4:19 The woman said to him, “Sir, I see that you are a prophet. 20 Our ancestors worshiped on this mountain, but you say that the place where people must worship is in Jerusalem.”

21 Jesus said to her, “Woman, believe me, the hour is coming when you will worship the Father neither on this mountain nor in Jerusalem. 22 You worship what you do not know; we worship what we know, for salvation is from the Jews. 23 But the hour is coming, and is now here, when the true worshipers will worship the Father in spirit and truth, for the Father seeks such as these to worship him.

Jesus has changed the game. And the woman at the well discerns that the conversation has shifted to a deeper level and is bold enough to follow Jesus’ lead.

For a Samaritan to look at a Jew and proclaim,

“Sir, I see that you are a prophet”

is a remarkable insight and a powerful acknowledgement of the Presence she has begun to sense in this Jewish stranger. The woman goes on to be even more bold. She raises what for her and her people, was an important and divisive question.

For Jews the only legitimate place to worship God “is in Jerusalem”. This was a huge dividing line between Jews and Samaritans. Because Samaritans were forbidden to travel to Jerusalem and were thus unable to worship in the temple, they had established a worship centre of their own on Mt. Gerizim in Samaria. To pious Jews this was an outrage.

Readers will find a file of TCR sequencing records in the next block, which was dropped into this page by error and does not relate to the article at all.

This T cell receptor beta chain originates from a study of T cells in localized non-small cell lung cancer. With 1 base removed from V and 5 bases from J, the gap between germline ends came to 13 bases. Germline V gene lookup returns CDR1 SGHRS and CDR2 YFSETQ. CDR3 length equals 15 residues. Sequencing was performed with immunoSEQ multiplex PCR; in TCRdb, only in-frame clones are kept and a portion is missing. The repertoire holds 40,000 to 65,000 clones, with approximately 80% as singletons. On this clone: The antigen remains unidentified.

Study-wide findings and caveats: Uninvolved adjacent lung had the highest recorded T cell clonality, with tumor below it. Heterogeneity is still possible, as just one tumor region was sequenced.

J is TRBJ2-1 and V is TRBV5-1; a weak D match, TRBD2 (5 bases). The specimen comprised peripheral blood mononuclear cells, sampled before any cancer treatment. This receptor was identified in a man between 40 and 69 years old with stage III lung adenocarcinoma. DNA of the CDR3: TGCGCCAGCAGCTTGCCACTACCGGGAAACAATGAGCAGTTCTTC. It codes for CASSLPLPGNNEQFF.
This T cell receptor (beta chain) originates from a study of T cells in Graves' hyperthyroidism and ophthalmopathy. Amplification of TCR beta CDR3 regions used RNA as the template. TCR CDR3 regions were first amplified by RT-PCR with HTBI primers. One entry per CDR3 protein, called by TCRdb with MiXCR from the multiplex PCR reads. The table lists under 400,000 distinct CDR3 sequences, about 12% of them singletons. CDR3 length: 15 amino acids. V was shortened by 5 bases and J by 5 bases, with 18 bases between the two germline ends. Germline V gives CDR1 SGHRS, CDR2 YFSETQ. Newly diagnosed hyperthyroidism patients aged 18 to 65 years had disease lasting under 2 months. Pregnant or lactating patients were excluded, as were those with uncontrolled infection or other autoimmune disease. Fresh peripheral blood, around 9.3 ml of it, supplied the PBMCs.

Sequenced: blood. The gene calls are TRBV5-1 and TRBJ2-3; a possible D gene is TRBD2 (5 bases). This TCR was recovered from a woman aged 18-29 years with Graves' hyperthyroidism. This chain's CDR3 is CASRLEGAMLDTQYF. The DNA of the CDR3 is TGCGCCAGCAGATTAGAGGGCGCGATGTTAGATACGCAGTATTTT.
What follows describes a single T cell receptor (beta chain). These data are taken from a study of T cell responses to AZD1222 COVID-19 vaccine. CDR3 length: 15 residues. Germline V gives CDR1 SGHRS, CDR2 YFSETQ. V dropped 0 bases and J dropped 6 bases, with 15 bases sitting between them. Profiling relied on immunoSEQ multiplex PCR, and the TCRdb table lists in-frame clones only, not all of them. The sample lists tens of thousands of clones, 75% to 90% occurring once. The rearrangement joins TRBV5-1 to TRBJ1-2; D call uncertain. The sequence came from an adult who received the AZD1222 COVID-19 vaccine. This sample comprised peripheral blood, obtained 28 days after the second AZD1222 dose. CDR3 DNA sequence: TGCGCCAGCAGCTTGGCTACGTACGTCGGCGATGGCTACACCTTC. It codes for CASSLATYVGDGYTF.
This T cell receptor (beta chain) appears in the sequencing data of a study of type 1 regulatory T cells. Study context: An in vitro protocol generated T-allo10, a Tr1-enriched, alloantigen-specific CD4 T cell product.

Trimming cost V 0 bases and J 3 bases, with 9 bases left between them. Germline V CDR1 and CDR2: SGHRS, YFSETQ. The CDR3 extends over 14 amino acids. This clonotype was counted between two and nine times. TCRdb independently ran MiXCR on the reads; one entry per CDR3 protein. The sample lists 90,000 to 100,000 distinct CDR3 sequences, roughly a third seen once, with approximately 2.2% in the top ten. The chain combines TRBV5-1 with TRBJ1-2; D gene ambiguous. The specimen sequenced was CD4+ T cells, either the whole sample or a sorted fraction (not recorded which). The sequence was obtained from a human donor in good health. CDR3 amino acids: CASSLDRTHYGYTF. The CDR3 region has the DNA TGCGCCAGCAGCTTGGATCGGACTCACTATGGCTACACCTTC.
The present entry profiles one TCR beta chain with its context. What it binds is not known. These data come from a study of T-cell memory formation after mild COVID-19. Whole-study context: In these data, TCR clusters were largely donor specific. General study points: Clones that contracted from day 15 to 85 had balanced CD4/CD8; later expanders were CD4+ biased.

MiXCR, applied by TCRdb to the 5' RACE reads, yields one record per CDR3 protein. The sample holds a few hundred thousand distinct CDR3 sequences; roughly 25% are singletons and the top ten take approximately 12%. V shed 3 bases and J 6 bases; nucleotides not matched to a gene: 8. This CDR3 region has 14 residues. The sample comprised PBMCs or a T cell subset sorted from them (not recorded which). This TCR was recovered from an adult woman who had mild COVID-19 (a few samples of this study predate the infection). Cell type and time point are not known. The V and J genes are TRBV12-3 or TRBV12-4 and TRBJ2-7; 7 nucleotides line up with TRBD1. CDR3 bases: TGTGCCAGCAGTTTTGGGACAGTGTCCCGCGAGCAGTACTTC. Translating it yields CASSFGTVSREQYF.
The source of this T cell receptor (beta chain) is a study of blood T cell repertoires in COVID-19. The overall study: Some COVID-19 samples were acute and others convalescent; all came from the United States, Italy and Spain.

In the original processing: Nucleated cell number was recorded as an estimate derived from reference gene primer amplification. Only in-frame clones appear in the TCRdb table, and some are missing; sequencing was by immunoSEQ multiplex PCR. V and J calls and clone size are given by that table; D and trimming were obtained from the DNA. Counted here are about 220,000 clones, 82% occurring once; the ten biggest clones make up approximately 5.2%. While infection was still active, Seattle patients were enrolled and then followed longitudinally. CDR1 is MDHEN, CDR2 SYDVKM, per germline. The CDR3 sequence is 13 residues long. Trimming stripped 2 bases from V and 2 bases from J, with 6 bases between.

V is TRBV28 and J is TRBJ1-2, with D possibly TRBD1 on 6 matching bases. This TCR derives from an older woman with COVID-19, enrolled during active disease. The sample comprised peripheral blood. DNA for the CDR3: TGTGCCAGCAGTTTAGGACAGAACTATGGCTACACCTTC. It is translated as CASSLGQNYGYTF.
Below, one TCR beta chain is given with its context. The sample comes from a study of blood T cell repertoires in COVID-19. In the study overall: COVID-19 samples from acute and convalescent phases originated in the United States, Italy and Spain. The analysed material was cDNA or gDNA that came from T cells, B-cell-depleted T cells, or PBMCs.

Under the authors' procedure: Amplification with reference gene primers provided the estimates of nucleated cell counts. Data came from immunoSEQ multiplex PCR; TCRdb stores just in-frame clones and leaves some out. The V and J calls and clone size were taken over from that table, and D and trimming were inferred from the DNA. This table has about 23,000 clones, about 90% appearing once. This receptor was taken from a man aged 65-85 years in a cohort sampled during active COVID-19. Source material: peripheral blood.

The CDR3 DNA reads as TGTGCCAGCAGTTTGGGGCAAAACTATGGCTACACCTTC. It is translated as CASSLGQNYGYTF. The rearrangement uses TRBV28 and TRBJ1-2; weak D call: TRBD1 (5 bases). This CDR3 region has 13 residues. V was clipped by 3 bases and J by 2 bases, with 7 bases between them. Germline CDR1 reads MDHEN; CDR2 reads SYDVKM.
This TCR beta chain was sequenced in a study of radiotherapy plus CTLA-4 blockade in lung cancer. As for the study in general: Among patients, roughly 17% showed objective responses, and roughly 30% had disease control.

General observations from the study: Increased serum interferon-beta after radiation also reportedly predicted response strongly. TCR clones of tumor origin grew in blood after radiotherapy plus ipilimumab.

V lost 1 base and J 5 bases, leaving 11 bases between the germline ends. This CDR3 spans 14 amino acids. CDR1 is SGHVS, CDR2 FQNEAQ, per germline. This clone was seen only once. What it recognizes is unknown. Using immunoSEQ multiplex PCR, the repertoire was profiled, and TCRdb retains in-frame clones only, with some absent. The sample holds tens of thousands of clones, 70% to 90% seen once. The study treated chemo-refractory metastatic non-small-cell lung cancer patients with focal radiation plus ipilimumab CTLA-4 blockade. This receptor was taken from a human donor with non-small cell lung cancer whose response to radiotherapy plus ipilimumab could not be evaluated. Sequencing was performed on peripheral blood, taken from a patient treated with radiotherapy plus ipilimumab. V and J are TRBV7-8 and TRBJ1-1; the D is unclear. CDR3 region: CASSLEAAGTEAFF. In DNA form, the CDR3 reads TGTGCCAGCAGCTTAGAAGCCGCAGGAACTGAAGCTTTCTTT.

The Samaritan woman must have experienced in Jesus a deep sense of acceptance and welcome to have had the courage to raise this contentious topic.

Jesus responds in the most radical way imaginable. He sweeps aside the whole idea of one specific geographical designation as the only authorized location for worship –

21 the hour is coming when you will worship the Father neither on this mountain nor in Jerusalem… 23 the hour is coming, and is now here, when the true worshipers will worship the Father in spirit and truth, for the Father seeks such as these to worship him.

Worship is an inner practice. It is a movement of the heart, a matter of “spirit and truth”. True worship is not confined to specific locations, narrowly defined practices, particular belief systems, or ethnicity. As he will say to his disciples later in John’s Gospel, Jesus is pointing the Samaritan woman to the “Father’s house” in which “there are many dwelling places”.

How am I tempted to restrict my vision of how and where God can be at work?

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nb: see ADDENDUM to this reflection later today